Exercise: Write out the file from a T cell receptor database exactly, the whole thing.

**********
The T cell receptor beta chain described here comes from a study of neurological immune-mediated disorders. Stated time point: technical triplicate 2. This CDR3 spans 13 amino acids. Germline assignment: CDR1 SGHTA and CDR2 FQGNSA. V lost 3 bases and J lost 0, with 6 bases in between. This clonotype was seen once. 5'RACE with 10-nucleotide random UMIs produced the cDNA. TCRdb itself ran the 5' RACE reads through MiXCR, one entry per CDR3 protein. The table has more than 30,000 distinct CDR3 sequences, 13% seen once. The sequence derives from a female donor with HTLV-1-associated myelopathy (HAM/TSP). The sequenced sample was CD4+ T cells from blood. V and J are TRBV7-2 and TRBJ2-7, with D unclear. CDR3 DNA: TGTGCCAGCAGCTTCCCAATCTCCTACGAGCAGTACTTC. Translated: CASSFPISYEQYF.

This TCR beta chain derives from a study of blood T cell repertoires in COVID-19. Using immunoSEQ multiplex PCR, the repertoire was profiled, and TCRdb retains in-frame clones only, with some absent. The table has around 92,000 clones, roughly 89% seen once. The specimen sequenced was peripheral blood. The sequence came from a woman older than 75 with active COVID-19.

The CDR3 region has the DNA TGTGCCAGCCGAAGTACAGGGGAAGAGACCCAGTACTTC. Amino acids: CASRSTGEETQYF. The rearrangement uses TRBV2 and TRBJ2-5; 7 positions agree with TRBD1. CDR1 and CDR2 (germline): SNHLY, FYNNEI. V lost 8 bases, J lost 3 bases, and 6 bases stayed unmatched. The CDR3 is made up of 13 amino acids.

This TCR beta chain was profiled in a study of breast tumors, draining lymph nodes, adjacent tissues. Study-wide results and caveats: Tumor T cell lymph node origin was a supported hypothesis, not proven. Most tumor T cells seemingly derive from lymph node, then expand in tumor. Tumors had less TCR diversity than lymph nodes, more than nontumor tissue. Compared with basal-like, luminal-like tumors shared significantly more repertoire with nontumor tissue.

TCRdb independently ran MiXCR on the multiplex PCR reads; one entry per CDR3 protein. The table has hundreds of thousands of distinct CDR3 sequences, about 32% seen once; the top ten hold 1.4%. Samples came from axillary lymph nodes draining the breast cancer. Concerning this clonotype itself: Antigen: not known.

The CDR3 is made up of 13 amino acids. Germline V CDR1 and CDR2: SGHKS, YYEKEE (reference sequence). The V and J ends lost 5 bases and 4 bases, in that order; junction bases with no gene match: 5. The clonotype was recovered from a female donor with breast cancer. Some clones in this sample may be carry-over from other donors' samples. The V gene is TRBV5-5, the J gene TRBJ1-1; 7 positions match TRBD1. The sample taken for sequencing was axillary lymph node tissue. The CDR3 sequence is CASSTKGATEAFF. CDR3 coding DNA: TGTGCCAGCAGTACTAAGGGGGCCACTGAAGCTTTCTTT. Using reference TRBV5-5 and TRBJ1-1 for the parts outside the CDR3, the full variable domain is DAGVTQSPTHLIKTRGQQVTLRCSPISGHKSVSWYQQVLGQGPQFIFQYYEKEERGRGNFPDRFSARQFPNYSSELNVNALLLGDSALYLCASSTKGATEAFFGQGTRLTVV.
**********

The T cell receptor beta chain described here comes from a study of neurological immune-mediated disorders. Stated time point: technical triplicate 2. This CDR3 spans 13 amino acids. Germline assignment: CDR1 SGHTA and CDR2 FQGNSA. V lost 3 bases and J lost 0, with 6 bases in between. This clonotype was seen once. 5'RACE with 10-nucleotide random UMIs produced the cDNA. TCRdb itself ran the 5' RACE reads through MiXCR, one entry per CDR3 protein. The table has more than 30,000 distinct CDR3 sequences, 13% seen once. The sequence derives from a female donor with HTLV-1-associated myelopathy (HAM/TSP). The sequenced sample was CD4+ T cells from blood. V and J are TRBV7-2 and TRBJ2-7, with D unclear. CDR3 DNA: TGTGCCAGCAGCTTCCCAATCTCCTACGAGCAGTACTTC. Translated: CASSFPISYEQYF.

This TCR beta chain derives from a study of blood T cell repertoires in COVID-19. Using immunoSEQ multiplex PCR, the repertoire was profiled, and TCRdb retains in-frame clones only, with some absent. The table has around 92,000 clones, roughly 89% seen once. The specimen sequenced was peripheral blood. The sequence came from a woman older than 75 with active COVID-19.

The CDR3 region has the DNA TGTGCCAGCCGAAGTACAGGGGAAGAGACCCAGTACTTC. Amino acids: CASRSTGEETQYF. The rearrangement uses TRBV2 and TRBJ2-5; 7 positions agree with TRBD1. CDR1 and CDR2 (germline): SNHLY, FYNNEI. V lost 8 bases, J lost 3 bases, and 6 bases stayed unmatched. The CDR3 is made up of 13 amino acids.

This TCR beta chain was profiled in a study of breast tumors, draining lymph nodes, adjacent tissues. Study-wide results and caveats: Tumor T cell lymph node origin was a supported hypothesis, not proven. Most tumor T cells seemingly derive from lymph node, then expand in tumor. Tumors had less TCR diversity than lymph nodes, more than nontumor tissue. Compared with basal-like, luminal-like tumors shared significantly more repertoire with nontumor tissue.

TCRdb independently ran MiXCR on the multiplex PCR reads; one entry per CDR3 protein. The table has hundreds of thousands of distinct CDR3 sequences, about 32% seen once; the top ten hold 1.4%. Samples came from axillary lymph nodes draining the breast cancer. Concerning this clonotype itself: Antigen: not known.

The CDR3 is made up of 13 amino acids. Germline V CDR1 and CDR2: SGHKS, YYEKEE (reference sequence). The V and J ends lost 5 bases and 4 bases, in that order; junction bases with no gene match: 5. The clonotype was recovered from a female donor with breast cancer. Some clones in this sample may be carry-over from other donors' samples. The V gene is TRBV5-5, the J gene TRBJ1-1; 7 positions match TRBD1. The sample taken for sequencing was axillary lymph node tissue. The CDR3 sequence is CASSTKGATEAFF. CDR3 coding DNA: TGTGCCAGCAGTACTAAGGGGGCCACTGAAGCTTTCTTT. Using reference TRBV5-5 and TRBJ1-1 for the parts outside the CDR3, the full variable domain is DAGVTQSPTHLIKTRGQQVTLRCSPISGHKSVSWYQQVLGQGPQFIFQYYEKEERGRGNFPDRFSARQFPNYSSELNVNALLLGDSALYLCASSTKGATEAFFGQGTRLTVV.